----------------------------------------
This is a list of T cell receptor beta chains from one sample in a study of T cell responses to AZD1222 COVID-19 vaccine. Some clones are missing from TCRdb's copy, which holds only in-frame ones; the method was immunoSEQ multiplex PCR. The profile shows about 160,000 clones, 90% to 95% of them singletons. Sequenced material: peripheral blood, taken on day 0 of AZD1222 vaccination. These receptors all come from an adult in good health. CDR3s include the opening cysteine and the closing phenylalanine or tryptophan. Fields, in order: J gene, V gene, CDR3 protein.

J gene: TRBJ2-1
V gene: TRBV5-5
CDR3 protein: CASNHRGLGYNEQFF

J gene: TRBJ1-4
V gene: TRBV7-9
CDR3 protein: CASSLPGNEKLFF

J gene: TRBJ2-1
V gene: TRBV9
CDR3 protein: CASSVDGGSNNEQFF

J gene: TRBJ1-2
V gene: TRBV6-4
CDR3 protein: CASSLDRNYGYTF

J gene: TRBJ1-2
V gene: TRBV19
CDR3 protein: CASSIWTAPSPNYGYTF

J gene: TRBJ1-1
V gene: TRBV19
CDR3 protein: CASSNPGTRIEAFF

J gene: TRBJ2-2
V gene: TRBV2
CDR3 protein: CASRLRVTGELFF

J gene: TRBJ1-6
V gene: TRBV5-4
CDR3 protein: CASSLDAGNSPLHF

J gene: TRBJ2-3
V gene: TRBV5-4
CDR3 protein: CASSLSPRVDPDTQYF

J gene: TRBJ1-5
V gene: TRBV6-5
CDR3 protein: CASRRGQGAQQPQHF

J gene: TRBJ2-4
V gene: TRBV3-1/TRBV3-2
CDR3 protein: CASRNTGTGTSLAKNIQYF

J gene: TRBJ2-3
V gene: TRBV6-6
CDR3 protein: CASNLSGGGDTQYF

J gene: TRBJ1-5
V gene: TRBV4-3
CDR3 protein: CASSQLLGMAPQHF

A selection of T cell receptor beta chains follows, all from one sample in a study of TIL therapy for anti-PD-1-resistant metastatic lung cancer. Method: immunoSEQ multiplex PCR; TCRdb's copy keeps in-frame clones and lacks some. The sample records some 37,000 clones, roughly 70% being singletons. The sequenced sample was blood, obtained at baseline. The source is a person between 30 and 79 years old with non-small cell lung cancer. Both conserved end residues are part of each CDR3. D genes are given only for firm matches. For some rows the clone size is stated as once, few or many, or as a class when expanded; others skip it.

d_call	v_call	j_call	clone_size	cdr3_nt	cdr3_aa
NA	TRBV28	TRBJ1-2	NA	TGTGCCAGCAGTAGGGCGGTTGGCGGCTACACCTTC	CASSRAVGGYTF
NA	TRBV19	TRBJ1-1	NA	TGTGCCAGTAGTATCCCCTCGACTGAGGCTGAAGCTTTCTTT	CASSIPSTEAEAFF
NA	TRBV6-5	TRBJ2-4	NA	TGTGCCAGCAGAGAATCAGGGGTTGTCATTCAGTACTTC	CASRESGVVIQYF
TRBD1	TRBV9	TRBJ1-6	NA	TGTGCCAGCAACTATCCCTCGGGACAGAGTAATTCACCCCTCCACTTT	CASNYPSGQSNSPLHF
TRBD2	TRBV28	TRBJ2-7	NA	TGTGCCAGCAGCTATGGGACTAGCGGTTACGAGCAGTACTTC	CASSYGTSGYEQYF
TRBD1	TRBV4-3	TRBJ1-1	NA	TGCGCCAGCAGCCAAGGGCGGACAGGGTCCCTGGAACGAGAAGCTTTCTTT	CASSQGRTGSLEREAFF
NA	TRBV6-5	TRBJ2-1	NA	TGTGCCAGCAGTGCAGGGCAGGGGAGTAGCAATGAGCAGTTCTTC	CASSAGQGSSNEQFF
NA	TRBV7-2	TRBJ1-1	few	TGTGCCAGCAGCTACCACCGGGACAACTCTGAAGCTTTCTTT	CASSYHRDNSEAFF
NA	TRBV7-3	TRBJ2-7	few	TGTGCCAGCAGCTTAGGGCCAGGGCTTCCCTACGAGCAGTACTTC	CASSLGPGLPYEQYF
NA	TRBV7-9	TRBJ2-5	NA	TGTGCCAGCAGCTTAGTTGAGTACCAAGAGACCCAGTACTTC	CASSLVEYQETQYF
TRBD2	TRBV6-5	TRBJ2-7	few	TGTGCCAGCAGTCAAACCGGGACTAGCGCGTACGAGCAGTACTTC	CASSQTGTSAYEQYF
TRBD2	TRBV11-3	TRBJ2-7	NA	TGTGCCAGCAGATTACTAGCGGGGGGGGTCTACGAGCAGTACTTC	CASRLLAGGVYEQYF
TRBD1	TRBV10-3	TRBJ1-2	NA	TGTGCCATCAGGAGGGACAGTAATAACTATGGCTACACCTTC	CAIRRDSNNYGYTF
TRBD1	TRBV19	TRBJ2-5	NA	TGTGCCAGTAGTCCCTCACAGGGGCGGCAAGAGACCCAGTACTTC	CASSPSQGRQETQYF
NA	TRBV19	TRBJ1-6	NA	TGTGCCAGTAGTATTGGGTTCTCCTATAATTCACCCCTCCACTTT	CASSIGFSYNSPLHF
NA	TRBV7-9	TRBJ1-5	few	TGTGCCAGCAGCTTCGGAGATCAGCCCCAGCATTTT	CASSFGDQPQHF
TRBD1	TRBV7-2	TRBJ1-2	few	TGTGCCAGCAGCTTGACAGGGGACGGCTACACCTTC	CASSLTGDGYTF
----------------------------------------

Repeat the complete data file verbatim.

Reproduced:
This is a list of T cell receptor beta chains from one sample in a study of T cell responses to AZD1222 COVID-19 vaccine. Some clones are missing from TCRdb's copy, which holds only in-frame ones; the method was immunoSEQ multiplex PCR. The profile shows about 160,000 clones, 90% to 95% of them singletons. Sequenced material: peripheral blood, taken on day 0 of AZD1222 vaccination. These receptors all come from an adult in good health. CDR3s include the opening cysteine and the closing phenylalanine or tryptophan. Fields, in order: J gene, V gene, CDR3 protein.

J gene: TRBJ2-1
V gene: TRBV5-5
CDR3 protein: CASNHRGLGYNEQFF

J gene: TRBJ1-4
V gene: TRBV7-9
CDR3 protein: CASSLPGNEKLFF

J gene: TRBJ2-1
V gene: TRBV9
CDR3 protein: CASSVDGGSNNEQFF

J gene: TRBJ1-2
V gene: TRBV6-4
CDR3 protein: CASSLDRNYGYTF

J gene: TRBJ1-2
V gene: TRBV19
CDR3 protein: CASSIWTAPSPNYGYTF

J gene: TRBJ1-1
V gene: TRBV19
CDR3 protein: CASSNPGTRIEAFF

J gene: TRBJ2-2
V gene: TRBV2
CDR3 protein: CASRLRVTGELFF

J gene: TRBJ1-6
V gene: TRBV5-4
CDR3 protein: CASSLDAGNSPLHF

J gene: TRBJ2-3
V gene: TRBV5-4
CDR3 protein: CASSLSPRVDPDTQYF

J gene: TRBJ1-5
V gene: TRBV6-5
CDR3 protein: CASRRGQGAQQPQHF

J gene: TRBJ2-4
V gene: TRBV3-1/TRBV3-2
CDR3 protein: CASRNTGTGTSLAKNIQYF

J gene: TRBJ2-3
V gene: TRBV6-6
CDR3 protein: CASNLSGGGDTQYF

J gene: TRBJ1-5
V gene: TRBV4-3
CDR3 protein: CASSQLLGMAPQHF

A selection of T cell receptor beta chains follows, all from one sample in a study of TIL therapy for anti-PD-1-resistant metastatic lung cancer. Method: immunoSEQ multiplex PCR; TCRdb's copy keeps in-frame clones and lacks some. The sample records some 37,000 clones, roughly 70% being singletons. The sequenced sample was blood, obtained at baseline. The source is a person between 30 and 79 years old with non-small cell lung cancer. Both conserved end residues are part of each CDR3. D genes are given only for firm matches. For some rows the clone size is stated as once, few or many, or as a class when expanded; others skip it.

d_call	v_call	j_call	clone_size	cdr3_nt	cdr3_aa
NA	TRBV28	TRBJ1-2	NA	TGTGCCAGCAGTAGGGCGGTTGGCGGCTACACCTTC	CASSRAVGGYTF
NA	TRBV19	TRBJ1-1	NA	TGTGCCAGTAGTATCCCCTCGACTGAGGCTGAAGCTTTCTTT	CASSIPSTEAEAFF
NA	TRBV6-5	TRBJ2-4	NA	TGTGCCAGCAGAGAATCAGGGGTTGTCATTCAGTACTTC	CASRESGVVIQYF
TRBD1	TRBV9	TRBJ1-6	NA	TGTGCCAGCAACTATCCCTCGGGACAGAGTAATTCACCCCTCCACTTT	CASNYPSGQSNSPLHF
TRBD2	TRBV28	TRBJ2-7	NA	TGTGCCAGCAGCTATGGGACTAGCGGTTACGAGCAGTACTTC	CASSYGTSGYEQYF
TRBD1	TRBV4-3	TRBJ1-1	NA	TGCGCCAGCAGCCAAGGGCGGACAGGGTCCCTGGAACGAGAAGCTTTCTTT	CASSQGRTGSLEREAFF
NA	TRBV6-5	TRBJ2-1	NA	TGTGCCAGCAGTGCAGGGCAGGGGAGTAGCAATGAGCAGTTCTTC	CASSAGQGSSNEQFF
NA	TRBV7-2	TRBJ1-1	few	TGTGCCAGCAGCTACCACCGGGACAACTCTGAAGCTTTCTTT	CASSYHRDNSEAFF
NA	TRBV7-3	TRBJ2-7	few	TGTGCCAGCAGCTTAGGGCCAGGGCTTCCCTACGAGCAGTACTTC	CASSLGPGLPYEQYF
NA	TRBV7-9	TRBJ2-5	NA	TGTGCCAGCAGCTTAGTTGAGTACCAAGAGACCCAGTACTTC	CASSLVEYQETQYF
TRBD2	TRBV6-5	TRBJ2-7	few	TGTGCCAGCAGTCAAACCGGGACTAGCGCGTACGAGCAGTACTTC	CASSQTGTSAYEQYF
TRBD2	TRBV11-3	TRBJ2-7	NA	TGTGCCAGCAGATTACTAGCGGGGGGGGTCTACGAGCAGTACTTC	CASRLLAGGVYEQYF
TRBD1	TRBV10-3	TRBJ1-2	NA	TGTGCCATCAGGAGGGACAGTAATAACTATGGCTACACCTTC	CAIRRDSNNYGYTF
TRBD1	TRBV19	TRBJ2-5	NA	TGTGCCAGTAGTCCCTCACAGGGGCGGCAAGAGACCCAGTACTTC	CASSPSQGRQETQYF
NA	TRBV19	TRBJ1-6	NA	TGTGCCAGTAGTATTGGGTTCTCCTATAATTCACCCCTCCACTTT	CASSIGFSYNSPLHF
NA	TRBV7-9	TRBJ1-5	few	TGTGCCAGCAGCTTCGGAGATCAGCCCCAGCATTTT	CASSFGDQPQHF
TRBD1	TRBV7-2	TRBJ1-2	few	TGTGCCAGCAGCTTGACAGGGGACGGCTACACCTTC	CASSLTGDGYTF